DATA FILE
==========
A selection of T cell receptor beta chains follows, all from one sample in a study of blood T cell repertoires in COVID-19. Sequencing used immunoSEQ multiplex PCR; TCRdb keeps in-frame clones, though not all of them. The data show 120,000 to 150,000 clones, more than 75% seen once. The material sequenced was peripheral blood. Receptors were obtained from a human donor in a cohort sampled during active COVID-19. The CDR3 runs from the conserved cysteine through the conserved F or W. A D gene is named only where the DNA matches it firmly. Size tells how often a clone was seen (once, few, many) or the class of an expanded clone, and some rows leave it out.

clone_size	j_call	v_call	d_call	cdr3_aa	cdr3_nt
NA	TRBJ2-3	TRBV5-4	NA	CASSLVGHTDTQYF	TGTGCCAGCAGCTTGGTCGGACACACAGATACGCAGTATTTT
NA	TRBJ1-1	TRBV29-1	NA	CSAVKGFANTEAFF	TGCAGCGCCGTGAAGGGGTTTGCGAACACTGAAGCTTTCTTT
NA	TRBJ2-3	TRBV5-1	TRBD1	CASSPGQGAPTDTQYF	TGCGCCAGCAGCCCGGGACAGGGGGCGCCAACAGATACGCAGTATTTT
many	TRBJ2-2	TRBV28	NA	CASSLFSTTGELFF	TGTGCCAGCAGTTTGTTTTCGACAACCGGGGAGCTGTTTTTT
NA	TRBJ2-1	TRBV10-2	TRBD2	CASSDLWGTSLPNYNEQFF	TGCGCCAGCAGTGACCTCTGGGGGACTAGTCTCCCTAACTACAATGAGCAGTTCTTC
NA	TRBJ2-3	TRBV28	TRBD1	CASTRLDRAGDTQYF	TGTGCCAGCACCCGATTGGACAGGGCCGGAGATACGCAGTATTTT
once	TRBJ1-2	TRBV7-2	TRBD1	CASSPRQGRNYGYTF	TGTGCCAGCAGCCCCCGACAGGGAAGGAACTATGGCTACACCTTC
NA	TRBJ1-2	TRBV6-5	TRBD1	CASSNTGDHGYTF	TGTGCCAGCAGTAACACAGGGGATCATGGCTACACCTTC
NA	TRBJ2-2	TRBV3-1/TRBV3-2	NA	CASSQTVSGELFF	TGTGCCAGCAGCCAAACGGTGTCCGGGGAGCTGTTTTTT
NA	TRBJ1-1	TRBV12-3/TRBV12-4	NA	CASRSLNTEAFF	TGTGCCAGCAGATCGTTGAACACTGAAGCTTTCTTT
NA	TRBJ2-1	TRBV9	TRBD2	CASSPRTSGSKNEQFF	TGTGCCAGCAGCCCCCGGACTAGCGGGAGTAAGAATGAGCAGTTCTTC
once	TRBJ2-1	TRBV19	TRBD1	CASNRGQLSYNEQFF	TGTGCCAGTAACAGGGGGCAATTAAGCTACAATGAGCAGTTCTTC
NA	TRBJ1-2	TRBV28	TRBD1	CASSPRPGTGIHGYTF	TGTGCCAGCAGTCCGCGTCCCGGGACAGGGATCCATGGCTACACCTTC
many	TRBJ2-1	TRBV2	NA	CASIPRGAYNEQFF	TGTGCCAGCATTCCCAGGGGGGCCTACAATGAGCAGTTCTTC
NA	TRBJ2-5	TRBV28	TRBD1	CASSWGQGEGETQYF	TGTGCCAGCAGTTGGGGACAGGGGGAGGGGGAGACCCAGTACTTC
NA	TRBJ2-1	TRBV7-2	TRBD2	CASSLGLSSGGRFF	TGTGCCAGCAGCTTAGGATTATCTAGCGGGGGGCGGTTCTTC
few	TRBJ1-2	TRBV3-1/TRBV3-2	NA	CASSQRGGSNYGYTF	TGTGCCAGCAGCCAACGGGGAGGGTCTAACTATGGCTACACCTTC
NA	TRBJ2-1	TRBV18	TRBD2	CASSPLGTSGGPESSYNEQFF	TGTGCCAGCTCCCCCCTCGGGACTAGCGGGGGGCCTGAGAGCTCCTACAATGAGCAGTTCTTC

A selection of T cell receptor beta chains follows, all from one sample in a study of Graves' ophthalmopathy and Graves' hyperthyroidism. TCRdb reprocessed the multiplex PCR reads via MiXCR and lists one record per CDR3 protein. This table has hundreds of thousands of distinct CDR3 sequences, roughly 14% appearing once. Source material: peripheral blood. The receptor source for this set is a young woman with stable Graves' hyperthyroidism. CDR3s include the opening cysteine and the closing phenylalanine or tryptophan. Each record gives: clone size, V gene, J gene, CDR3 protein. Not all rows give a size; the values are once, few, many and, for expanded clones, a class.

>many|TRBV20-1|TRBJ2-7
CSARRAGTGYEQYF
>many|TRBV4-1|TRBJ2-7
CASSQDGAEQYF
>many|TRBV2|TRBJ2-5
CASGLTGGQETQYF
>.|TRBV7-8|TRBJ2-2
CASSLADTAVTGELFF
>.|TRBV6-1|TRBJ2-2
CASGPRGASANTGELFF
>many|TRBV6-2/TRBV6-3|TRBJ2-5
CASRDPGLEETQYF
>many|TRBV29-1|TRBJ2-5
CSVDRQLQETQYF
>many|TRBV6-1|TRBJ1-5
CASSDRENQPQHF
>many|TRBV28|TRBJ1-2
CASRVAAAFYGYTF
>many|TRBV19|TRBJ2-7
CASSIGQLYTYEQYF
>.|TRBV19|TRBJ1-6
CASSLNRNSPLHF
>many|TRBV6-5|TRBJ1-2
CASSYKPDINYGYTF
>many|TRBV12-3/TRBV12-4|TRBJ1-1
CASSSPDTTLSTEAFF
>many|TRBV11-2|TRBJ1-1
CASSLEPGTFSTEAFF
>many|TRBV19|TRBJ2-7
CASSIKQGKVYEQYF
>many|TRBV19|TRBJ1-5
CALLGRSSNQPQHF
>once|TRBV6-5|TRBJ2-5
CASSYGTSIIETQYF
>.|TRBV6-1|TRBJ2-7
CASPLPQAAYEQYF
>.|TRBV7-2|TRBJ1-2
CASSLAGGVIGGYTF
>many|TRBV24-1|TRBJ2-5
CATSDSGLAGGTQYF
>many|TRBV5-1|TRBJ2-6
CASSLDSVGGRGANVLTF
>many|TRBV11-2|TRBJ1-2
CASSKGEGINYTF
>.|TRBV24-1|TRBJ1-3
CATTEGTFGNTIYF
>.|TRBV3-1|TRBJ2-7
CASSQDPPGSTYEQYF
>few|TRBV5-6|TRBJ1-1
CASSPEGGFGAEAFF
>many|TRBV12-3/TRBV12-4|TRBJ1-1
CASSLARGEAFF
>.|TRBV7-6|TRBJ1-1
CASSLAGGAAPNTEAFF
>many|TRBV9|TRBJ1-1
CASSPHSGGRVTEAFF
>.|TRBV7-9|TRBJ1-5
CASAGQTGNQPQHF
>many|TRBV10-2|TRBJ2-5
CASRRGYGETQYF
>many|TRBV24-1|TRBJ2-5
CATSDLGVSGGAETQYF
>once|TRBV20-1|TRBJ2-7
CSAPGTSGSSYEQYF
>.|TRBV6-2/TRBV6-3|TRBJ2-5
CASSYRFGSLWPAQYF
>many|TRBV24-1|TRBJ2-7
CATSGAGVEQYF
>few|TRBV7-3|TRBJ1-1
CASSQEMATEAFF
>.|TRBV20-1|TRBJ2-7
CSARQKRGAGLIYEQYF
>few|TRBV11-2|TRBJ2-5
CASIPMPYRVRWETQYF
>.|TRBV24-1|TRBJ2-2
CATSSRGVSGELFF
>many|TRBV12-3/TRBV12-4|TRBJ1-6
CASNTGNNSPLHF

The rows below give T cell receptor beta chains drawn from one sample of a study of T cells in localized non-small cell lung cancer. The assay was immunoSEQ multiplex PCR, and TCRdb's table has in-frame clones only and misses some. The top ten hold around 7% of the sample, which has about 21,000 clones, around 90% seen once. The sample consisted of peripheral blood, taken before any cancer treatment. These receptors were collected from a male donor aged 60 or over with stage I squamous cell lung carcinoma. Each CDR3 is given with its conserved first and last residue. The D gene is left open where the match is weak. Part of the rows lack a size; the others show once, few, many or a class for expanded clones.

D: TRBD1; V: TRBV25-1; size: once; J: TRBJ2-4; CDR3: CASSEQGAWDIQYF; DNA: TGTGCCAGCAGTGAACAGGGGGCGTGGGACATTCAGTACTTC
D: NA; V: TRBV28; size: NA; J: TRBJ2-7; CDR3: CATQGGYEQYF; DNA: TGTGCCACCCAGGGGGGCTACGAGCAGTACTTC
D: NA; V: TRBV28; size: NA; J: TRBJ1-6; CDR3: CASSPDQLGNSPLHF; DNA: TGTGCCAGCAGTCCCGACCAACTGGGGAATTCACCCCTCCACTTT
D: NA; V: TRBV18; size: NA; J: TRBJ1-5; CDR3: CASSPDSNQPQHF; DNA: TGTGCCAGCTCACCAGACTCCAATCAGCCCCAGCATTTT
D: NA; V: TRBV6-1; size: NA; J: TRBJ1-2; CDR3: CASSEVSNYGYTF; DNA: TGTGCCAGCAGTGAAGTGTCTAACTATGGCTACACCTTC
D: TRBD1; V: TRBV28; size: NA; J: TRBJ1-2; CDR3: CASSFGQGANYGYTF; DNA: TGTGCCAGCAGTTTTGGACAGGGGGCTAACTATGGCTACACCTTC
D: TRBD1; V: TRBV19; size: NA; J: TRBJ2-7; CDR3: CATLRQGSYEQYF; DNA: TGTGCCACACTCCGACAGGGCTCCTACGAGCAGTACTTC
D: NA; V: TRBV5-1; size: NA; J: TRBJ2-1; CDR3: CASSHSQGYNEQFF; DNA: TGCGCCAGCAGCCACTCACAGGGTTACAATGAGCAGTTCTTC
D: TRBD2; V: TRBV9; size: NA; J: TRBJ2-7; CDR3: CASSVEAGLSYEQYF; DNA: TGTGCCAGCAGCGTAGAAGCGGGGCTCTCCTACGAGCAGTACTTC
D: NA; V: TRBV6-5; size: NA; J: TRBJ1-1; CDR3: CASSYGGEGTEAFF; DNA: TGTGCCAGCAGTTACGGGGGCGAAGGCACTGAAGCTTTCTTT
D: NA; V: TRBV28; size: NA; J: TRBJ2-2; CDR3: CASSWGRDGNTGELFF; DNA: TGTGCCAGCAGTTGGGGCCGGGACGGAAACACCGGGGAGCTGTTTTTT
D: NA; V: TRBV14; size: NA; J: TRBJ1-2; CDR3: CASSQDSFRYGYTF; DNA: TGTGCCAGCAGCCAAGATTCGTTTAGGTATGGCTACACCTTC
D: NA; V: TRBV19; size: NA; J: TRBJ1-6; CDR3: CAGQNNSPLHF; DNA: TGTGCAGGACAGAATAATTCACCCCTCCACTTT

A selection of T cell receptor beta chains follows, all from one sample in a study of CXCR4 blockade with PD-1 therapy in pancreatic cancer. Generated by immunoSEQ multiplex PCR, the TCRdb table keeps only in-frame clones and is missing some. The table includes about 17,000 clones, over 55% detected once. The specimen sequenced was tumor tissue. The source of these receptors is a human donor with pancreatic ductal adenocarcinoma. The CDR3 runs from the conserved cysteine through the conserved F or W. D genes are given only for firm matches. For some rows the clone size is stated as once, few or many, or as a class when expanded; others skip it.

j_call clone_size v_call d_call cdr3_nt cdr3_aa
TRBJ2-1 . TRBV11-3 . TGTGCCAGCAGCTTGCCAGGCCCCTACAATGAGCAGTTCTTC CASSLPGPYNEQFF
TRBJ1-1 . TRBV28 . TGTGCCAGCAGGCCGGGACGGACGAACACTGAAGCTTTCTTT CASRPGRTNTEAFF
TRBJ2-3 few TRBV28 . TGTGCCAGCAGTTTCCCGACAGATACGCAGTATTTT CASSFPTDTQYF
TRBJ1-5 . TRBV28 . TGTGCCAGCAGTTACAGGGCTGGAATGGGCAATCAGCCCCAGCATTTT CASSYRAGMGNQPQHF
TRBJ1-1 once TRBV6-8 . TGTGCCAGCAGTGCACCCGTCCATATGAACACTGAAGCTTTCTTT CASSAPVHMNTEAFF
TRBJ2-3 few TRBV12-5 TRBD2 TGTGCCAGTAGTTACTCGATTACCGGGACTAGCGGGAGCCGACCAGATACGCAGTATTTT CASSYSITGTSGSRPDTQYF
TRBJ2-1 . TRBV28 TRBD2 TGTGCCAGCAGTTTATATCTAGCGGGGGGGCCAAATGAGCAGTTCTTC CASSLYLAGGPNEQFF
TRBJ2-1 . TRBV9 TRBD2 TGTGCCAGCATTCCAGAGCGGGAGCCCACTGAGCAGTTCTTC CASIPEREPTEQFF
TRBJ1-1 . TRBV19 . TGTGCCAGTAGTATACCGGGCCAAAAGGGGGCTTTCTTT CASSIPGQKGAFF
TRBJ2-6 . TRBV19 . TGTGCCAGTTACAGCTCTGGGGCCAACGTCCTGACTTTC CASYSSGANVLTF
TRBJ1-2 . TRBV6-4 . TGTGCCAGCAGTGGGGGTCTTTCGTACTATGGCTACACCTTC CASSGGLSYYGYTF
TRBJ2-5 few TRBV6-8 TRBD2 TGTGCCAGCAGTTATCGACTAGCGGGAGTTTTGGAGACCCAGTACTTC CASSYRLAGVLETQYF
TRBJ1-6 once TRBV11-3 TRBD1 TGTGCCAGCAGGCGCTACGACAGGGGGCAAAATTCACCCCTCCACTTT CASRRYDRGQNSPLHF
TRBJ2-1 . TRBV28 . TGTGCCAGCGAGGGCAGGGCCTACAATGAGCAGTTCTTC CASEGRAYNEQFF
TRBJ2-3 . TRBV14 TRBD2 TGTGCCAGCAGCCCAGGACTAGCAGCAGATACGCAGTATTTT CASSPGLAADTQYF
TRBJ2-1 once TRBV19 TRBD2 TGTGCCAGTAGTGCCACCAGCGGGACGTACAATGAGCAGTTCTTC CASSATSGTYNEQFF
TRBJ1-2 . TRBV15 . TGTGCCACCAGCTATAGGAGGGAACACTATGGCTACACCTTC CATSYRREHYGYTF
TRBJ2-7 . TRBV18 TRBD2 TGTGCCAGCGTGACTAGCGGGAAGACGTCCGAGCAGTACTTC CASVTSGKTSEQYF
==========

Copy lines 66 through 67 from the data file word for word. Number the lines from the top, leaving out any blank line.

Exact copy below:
>.|TRBV24-1|TRBJ1-3
CATTEGTFGNTIYF